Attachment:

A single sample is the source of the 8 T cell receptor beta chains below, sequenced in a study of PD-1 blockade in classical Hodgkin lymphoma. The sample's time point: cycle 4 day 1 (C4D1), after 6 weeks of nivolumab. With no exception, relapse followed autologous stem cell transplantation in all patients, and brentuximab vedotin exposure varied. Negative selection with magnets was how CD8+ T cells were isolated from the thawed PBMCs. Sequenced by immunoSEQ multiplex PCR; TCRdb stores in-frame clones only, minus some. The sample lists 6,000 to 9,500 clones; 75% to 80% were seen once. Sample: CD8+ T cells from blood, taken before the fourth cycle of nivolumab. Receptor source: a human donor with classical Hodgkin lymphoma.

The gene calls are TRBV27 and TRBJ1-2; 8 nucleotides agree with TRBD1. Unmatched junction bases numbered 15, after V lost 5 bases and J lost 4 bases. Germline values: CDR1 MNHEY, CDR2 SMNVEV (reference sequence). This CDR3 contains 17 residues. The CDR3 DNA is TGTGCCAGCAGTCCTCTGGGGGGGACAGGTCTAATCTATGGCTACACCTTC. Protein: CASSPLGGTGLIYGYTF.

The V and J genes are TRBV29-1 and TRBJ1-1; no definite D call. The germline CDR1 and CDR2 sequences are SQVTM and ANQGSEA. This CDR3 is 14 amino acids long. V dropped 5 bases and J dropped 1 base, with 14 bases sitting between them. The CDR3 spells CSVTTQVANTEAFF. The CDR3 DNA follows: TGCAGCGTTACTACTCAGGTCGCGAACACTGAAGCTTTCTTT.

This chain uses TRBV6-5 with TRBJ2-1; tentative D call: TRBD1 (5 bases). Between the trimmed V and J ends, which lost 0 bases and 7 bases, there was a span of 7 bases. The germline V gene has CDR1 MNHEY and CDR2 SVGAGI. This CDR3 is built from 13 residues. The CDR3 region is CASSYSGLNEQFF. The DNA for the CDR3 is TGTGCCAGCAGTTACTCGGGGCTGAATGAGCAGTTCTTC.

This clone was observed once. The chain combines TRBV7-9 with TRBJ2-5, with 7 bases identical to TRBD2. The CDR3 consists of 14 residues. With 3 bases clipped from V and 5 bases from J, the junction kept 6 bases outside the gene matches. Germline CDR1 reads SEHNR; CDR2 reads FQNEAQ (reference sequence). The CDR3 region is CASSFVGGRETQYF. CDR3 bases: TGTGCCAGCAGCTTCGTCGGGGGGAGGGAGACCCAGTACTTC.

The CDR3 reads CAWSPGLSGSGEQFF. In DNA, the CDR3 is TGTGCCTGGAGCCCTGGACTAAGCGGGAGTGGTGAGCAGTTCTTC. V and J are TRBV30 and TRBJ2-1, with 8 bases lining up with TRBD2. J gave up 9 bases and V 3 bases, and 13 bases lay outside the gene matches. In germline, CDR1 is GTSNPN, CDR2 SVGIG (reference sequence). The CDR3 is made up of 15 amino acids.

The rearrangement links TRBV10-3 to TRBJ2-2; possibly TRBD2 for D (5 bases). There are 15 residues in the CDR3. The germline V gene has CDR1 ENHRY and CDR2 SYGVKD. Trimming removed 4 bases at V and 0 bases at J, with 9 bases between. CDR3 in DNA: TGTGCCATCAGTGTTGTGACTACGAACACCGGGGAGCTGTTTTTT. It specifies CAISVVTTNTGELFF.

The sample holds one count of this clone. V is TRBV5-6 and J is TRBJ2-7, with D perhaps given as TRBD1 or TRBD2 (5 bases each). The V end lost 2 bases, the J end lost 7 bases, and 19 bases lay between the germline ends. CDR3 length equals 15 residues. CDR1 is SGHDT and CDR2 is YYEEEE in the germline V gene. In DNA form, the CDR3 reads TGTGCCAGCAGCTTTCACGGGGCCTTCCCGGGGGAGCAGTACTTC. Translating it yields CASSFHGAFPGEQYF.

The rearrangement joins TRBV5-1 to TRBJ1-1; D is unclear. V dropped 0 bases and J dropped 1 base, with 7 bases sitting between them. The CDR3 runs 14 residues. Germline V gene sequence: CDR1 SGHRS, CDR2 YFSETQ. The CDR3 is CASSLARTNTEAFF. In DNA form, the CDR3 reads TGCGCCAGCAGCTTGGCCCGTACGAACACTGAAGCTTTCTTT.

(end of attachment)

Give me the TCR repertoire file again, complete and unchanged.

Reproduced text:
A single sample is the source of the 8 T cell receptor beta chains below, sequenced in a study of PD-1 blockade in classical Hodgkin lymphoma. The sample's time point: cycle 4 day 1 (C4D1), after 6 weeks of nivolumab. With no exception, relapse followed autologous stem cell transplantation in all patients, and brentuximab vedotin exposure varied. Negative selection with magnets was how CD8+ T cells were isolated from the thawed PBMCs. Sequenced by immunoSEQ multiplex PCR; TCRdb stores in-frame clones only, minus some. The sample lists 6,000 to 9,500 clones; 75% to 80% were seen once. Sample: CD8+ T cells from blood, taken before the fourth cycle of nivolumab. Receptor source: a human donor with classical Hodgkin lymphoma.

The gene calls are TRBV27 and TRBJ1-2; 8 nucleotides agree with TRBD1. Unmatched junction bases numbered 15, after V lost 5 bases and J lost 4 bases. Germline values: CDR1 MNHEY, CDR2 SMNVEV (reference sequence). This CDR3 contains 17 residues. The CDR3 DNA is TGTGCCAGCAGTCCTCTGGGGGGGACAGGTCTAATCTATGGCTACACCTTC. Protein: CASSPLGGTGLIYGYTF.

The V and J genes are TRBV29-1 and TRBJ1-1; no definite D call. The germline CDR1 and CDR2 sequences are SQVTM and ANQGSEA. This CDR3 is 14 amino acids long. V dropped 5 bases and J dropped 1 base, with 14 bases sitting between them. The CDR3 spells CSVTTQVANTEAFF. The CDR3 DNA follows: TGCAGCGTTACTACTCAGGTCGCGAACACTGAAGCTTTCTTT.

This chain uses TRBV6-5 with TRBJ2-1; tentative D call: TRBD1 (5 bases). Between the trimmed V and J ends, which lost 0 bases and 7 bases, there was a span of 7 bases. The germline V gene has CDR1 MNHEY and CDR2 SVGAGI. This CDR3 is built from 13 residues. The CDR3 region is CASSYSGLNEQFF. The DNA for the CDR3 is TGTGCCAGCAGTTACTCGGGGCTGAATGAGCAGTTCTTC.

This clone was observed once. The chain combines TRBV7-9 with TRBJ2-5, with 7 bases identical to TRBD2. The CDR3 consists of 14 residues. With 3 bases clipped from V and 5 bases from J, the junction kept 6 bases outside the gene matches. Germline CDR1 reads SEHNR; CDR2 reads FQNEAQ (reference sequence). The CDR3 region is CASSFVGGRETQYF. CDR3 bases: TGTGCCAGCAGCTTCGTCGGGGGGAGGGAGACCCAGTACTTC.

The CDR3 reads CAWSPGLSGSGEQFF. In DNA, the CDR3 is TGTGCCTGGAGCCCTGGACTAAGCGGGAGTGGTGAGCAGTTCTTC. V and J are TRBV30 and TRBJ2-1, with 8 bases lining up with TRBD2. J gave up 9 bases and V 3 bases, and 13 bases lay outside the gene matches. In germline, CDR1 is GTSNPN, CDR2 SVGIG (reference sequence). The CDR3 is made up of 15 amino acids.

The rearrangement links TRBV10-3 to TRBJ2-2; possibly TRBD2 for D (5 bases). There are 15 residues in the CDR3. The germline V gene has CDR1 ENHRY and CDR2 SYGVKD. Trimming removed 4 bases at V and 0 bases at J, with 9 bases between. CDR3 in DNA: TGTGCCATCAGTGTTGTGACTACGAACACCGGGGAGCTGTTTTTT. It specifies CAISVVTTNTGELFF.

The sample holds one count of this clone. V is TRBV5-6 and J is TRBJ2-7, with D perhaps given as TRBD1 or TRBD2 (5 bases each). The V end lost 2 bases, the J end lost 7 bases, and 19 bases lay between the germline ends. CDR3 length equals 15 residues. CDR1 is SGHDT and CDR2 is YYEEEE in the germline V gene. In DNA form, the CDR3 reads TGTGCCAGCAGCTTTCACGGGGCCTTCCCGGGGGAGCAGTACTTC. Translating it yields CASSFHGAFPGEQYF.

The rearrangement joins TRBV5-1 to TRBJ1-1; D is unclear. V dropped 0 bases and J dropped 1 base, with 7 bases sitting between them. The CDR3 runs 14 residues. Germline V gene sequence: CDR1 SGHRS, CDR2 YFSETQ. The CDR3 is CASSLARTNTEAFF. In DNA form, the CDR3 reads TGCGCCAGCAGCTTGGCCCGTACGAACACTGAAGCTTTCTTT.